Tuesday, November 29, 2022

Suspicious Circumstances and Creative Accounting

When my family and I were planning our move to the Bay Area a few short years ago, we had no clue where to choose to live. We looked at many towns including Concord, Pittsburg, Antioch, Walnut Creek, Lafayette, even Oakland. The official crime statistics were one of our go-to sources for guidance on how to find a safe and comfortable location. Of course, using the published statistics immediately struck Antioch and Oakland off our list. Pittsburg, on the other hand, seemed to be just about perfect: crime was down, the City was investing in the town, green areas were being created, and there was even a waterfront we could enjoy.


Sadly it appears we were hoodwinked.


Those statistics are, shall we say, not exactly reliable, as described in an explosive new article by our friend Matthias Gafni in the East Bay Times: ‘Pittsburg: Did police fabricate crime stats to burnish city’s image?


If you believe police department statistics, this blue-collar city has transformed itself from one of the most crime-plagued in the East Bay three decades ago to one of the safest today. […] But a review of the department’s own data by this newspaper, and allegations from a former high-ranking officer, raise serious questions about whether the department and city officials fabricated statistics and misled the public about the reality of crime…


While we have admiration for our Pittsburg Police Department (PPD) they, like any other organization, still need oversight. That is the job of our elected representatives on the City Council. However it seems there may be a conflict of interest there. One member of the council (fired from his job as Chief of SFPD) is likely well aware of the numerical magic being conjured in the crime statistics. Numbers obtained under “suspicious circumstances.”


Yeeeees… If you haven’t read the excellent article in question (and I suggest you do), the crime statistics were being manipulated. Massaged. Fabricated. Doctored. Officers were encouraged to characterize unsolved crimes as ‘Suspicious Circumstances’ and, because such crimes are not reportable to the FBI, they don’t make it into the official crime statistics. How do we know this? Because a former member of the PPD, Lt. Wade Derby, has recently filed a $100M law suit against the City of Pittsburg for being forced out when he tried to say something about the problem.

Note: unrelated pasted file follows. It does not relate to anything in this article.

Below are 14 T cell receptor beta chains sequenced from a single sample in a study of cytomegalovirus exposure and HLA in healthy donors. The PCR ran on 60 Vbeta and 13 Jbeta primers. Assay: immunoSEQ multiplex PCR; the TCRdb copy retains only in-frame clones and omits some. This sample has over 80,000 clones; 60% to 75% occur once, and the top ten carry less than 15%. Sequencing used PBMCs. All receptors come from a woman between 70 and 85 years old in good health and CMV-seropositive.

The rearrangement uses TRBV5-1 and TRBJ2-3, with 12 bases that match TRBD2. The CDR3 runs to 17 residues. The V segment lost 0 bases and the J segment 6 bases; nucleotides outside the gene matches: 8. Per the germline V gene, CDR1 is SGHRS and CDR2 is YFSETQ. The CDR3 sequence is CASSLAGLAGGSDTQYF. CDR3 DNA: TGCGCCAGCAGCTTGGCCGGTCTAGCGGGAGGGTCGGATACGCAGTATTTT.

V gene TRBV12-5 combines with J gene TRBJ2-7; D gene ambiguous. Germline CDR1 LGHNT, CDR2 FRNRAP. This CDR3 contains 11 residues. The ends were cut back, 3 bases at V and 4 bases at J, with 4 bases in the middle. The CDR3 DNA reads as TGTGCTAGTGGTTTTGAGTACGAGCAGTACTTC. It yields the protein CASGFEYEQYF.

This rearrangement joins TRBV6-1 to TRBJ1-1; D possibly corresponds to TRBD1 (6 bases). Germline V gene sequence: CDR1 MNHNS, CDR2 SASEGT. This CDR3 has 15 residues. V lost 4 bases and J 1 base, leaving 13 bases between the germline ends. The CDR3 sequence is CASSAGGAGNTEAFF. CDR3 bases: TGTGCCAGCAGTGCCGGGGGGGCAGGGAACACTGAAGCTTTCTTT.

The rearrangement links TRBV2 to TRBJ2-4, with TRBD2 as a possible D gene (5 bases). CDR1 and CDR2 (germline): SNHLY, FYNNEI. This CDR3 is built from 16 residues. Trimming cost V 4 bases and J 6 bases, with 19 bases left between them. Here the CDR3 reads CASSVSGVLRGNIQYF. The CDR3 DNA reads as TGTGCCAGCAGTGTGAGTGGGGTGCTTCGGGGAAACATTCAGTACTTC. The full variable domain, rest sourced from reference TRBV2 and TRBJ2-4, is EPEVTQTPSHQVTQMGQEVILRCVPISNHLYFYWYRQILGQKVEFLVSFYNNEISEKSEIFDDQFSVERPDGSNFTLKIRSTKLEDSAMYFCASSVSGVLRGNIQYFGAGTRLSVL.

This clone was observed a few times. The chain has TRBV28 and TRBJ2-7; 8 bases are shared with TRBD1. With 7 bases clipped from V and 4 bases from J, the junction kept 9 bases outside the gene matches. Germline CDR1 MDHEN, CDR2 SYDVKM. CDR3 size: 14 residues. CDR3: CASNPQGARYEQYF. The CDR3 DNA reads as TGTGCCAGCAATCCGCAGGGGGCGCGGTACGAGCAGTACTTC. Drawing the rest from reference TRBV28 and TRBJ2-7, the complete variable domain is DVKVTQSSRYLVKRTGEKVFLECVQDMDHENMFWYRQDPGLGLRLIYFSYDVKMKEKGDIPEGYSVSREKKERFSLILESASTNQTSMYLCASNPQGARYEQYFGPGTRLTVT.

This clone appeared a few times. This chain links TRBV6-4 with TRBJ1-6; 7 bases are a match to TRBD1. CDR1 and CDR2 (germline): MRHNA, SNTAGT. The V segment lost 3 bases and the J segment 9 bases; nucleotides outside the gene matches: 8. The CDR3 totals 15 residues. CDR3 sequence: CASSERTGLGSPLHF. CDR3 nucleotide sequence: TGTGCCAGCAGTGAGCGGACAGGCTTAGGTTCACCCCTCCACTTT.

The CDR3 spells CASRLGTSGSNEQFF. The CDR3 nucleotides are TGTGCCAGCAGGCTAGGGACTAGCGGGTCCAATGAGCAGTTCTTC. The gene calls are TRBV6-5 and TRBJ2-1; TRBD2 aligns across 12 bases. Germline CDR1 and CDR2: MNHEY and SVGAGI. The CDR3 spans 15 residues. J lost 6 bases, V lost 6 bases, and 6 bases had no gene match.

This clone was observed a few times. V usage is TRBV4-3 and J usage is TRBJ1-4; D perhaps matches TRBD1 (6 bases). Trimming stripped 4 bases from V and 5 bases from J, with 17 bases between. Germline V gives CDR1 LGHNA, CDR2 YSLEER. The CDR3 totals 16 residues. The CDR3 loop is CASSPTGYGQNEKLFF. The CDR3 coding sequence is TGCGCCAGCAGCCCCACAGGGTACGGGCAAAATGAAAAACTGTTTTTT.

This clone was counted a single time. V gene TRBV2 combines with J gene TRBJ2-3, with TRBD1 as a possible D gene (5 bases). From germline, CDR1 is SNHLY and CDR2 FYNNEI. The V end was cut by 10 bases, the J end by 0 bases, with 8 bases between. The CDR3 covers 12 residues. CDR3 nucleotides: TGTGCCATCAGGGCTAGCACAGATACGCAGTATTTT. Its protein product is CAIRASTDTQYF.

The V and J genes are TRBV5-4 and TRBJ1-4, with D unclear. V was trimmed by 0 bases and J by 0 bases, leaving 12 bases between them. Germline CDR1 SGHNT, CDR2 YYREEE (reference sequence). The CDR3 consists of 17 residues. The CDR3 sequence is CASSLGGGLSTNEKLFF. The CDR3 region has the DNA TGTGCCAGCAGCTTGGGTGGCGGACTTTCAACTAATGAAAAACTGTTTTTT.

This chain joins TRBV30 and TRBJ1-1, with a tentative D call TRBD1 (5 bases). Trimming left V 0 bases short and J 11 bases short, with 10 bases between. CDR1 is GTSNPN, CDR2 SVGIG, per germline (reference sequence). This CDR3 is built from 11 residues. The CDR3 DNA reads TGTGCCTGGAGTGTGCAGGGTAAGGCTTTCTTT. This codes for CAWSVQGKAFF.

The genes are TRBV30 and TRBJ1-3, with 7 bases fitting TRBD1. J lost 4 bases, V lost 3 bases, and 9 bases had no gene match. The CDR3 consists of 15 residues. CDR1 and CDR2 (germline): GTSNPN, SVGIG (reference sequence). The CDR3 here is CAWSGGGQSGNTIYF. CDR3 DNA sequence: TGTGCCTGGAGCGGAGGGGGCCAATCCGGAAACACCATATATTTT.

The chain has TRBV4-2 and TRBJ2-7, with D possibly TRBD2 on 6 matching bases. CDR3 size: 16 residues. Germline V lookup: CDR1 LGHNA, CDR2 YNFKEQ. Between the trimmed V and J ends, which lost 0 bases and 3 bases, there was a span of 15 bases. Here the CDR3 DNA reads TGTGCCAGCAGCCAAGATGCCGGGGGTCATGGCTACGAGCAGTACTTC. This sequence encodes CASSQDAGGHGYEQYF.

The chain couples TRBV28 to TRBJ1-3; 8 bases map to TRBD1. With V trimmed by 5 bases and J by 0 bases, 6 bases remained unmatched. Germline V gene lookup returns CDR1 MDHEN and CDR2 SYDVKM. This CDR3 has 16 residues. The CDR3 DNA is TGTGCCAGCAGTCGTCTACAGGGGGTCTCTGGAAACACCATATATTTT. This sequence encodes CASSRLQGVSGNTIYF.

According to Dan Horowitz, Lt. Derby’s attorney, “supervisors would alter reports and pressure rank-and-file officers to follow the policy,” an allegation corroborated by another former police officer, Randall Watkins, who commented that directives on such mis-classification “came from the top and [were] disseminated through to the sergeants.”


All of this news may make you just sigh and roll your eyes: ‘Doh! Our illustrious City Council… what can ya do? Yada, yada, yada…’ But there is one part to this sorry tale that may well affect you directly. Crime levels are used, in part, as a metric to determine insurance premiums for things like homes and cars, even life insurance. In short – they’re used to decide how much you pay for insurances you can’t do without. So even if you don’t care about the hoodwinking of hapless folks naively believing these claims of ‘lower crime,’ I bet you care about the fact that you might have to start paying more once this news reaches the ears of the insurance providers.


And these numbers are not just PR (Yes AJ. HAL9000’s feeds include Twitter too). They have a significant impact on our city. In the final analysis, it seems that our City Council members are not doing their job. Again. They are supposed to ensure our Police Department works in our interest and yet the one councillor who has the most experience in that area turned a blind eye. Then again, perhaps there’s another reason for that…?

Your friend, HAL9000, suggests changes:


  1. The City Council needs to immediately investigate the allegations made by Lt. Derby
  2. The City Council must review the documentation used to guide the categorization of crimes
  3. The City Council must review its own oversight of the PPD so that this is not allowed to continue for another decade.


Oh, and Will Casey should resign. Immediately. Not that anyone would notice that anyway.


~ HAL 9000